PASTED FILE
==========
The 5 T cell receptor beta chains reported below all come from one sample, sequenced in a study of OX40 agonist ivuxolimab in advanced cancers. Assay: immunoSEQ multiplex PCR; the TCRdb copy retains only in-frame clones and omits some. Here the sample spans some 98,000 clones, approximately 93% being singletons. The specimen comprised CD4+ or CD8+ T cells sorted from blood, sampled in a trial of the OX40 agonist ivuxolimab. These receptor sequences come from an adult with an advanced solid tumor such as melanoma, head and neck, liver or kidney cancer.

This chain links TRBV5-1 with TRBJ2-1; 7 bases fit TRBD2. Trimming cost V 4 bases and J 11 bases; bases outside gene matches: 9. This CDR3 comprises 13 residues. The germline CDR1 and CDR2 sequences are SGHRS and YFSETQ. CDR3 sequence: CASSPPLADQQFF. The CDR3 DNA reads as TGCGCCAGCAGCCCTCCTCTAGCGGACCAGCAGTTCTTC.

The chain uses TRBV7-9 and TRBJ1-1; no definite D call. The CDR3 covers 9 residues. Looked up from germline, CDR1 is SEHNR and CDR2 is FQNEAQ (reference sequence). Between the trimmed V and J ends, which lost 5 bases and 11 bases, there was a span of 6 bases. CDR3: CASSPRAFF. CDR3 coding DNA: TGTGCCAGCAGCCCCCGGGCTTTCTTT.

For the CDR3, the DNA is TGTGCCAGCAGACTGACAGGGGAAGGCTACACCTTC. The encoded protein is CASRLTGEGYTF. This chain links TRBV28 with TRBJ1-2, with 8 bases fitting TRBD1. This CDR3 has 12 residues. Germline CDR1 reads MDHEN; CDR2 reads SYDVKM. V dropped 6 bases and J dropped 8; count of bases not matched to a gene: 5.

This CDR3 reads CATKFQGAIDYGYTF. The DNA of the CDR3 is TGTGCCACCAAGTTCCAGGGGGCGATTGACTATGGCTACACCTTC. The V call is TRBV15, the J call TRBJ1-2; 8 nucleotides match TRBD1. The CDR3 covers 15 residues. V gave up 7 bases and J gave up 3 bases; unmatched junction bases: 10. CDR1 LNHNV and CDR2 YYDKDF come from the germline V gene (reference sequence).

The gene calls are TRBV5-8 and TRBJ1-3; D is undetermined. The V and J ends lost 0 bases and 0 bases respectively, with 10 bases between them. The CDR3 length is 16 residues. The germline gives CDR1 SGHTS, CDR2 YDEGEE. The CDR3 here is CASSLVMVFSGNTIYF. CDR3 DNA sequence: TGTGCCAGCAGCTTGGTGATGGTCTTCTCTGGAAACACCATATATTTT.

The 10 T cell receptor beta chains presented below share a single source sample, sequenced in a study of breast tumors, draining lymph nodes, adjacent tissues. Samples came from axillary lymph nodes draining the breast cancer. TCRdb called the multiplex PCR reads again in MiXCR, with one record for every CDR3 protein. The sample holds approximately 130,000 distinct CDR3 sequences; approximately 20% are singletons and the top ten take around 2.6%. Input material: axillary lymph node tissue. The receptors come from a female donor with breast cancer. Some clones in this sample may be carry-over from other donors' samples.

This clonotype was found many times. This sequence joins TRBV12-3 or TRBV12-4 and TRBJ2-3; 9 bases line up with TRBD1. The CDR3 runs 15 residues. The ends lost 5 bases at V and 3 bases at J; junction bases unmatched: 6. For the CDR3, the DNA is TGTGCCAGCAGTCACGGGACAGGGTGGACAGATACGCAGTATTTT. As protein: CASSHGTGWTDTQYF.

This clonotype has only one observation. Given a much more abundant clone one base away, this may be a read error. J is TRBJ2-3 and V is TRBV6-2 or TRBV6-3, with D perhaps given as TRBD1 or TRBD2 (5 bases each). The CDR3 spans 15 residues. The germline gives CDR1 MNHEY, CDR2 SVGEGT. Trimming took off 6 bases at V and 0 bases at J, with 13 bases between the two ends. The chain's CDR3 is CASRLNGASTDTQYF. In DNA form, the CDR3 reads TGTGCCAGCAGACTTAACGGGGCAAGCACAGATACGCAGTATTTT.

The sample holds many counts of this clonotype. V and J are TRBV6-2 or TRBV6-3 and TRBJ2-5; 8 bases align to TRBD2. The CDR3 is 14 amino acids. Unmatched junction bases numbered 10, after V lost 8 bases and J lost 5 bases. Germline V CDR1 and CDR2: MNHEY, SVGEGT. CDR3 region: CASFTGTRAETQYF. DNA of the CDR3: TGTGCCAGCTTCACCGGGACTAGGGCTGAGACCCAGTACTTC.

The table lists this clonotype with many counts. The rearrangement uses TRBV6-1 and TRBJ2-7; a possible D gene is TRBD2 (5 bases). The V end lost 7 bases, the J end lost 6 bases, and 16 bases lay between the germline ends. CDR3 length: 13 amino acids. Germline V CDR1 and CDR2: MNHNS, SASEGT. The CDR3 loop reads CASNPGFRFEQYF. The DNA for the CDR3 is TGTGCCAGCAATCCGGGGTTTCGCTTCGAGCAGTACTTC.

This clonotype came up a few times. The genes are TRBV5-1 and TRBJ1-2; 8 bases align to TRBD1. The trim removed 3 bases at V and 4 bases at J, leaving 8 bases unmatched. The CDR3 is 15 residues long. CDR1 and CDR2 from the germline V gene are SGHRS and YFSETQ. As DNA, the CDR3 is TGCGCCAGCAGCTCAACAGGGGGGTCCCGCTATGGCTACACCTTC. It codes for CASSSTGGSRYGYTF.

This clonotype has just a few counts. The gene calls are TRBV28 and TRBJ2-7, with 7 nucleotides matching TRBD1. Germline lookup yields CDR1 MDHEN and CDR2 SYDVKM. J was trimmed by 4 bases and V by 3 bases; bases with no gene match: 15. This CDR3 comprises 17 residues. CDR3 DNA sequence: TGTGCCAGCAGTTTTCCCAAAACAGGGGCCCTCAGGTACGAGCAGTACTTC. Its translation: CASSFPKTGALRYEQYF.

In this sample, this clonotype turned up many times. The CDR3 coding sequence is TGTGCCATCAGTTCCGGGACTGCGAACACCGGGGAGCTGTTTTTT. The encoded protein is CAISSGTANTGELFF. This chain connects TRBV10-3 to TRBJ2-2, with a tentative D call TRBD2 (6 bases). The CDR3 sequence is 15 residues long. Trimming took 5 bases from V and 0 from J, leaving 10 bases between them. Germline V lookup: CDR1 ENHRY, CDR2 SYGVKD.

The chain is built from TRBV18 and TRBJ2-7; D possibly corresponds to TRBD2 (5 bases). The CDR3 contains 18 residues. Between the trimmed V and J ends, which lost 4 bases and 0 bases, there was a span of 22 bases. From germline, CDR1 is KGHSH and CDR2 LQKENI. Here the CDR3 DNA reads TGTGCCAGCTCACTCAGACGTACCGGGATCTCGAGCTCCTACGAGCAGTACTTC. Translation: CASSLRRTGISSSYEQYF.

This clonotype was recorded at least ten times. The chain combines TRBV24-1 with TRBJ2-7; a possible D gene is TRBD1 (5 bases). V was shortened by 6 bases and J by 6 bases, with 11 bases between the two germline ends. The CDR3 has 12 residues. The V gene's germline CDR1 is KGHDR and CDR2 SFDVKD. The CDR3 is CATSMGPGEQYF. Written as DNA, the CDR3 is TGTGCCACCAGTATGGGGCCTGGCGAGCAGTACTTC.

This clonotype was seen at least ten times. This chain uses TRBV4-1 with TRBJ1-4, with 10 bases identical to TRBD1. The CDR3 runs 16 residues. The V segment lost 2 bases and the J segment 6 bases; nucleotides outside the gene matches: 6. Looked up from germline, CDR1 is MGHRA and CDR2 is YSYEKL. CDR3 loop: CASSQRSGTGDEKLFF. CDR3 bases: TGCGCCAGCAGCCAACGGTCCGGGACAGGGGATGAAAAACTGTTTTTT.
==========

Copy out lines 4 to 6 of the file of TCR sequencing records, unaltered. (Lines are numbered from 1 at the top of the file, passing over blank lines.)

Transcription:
For the CDR3, the DNA is TGTGCCAGCAGACTGACAGGGGAAGGCTACACCTTC. The encoded protein is CASRLTGEGYTF. This chain links TRBV28 with TRBJ1-2, with 8 bases fitting TRBD1. This CDR3 has 12 residues. Germline CDR1 reads MDHEN; CDR2 reads SYDVKM. V dropped 6 bases and J dropped 8; count of bases not matched to a gene: 5.

This CDR3 reads CATKFQGAIDYGYTF. The DNA of the CDR3 is TGTGCCACCAAGTTCCAGGGGGCGATTGACTATGGCTACACCTTC. The V call is TRBV15, the J call TRBJ1-2; 8 nucleotides match TRBD1. The CDR3 covers 15 residues. V gave up 7 bases and J gave up 3 bases; unmatched junction bases: 10. CDR1 LNHNV and CDR2 YYDKDF come from the germline V gene (reference sequence).

The gene calls are TRBV5-8 and TRBJ1-3; D is undetermined. The V and J ends lost 0 bases and 0 bases respectively, with 10 bases between them. The CDR3 length is 16 residues. The germline gives CDR1 SGHTS, CDR2 YDEGEE. The CDR3 here is CASSLVMVFSGNTIYF. CDR3 DNA sequence: TGTGCCAGCAGCTTGGTGATGGTCTTCTCTGGAAACACCATATATTTT.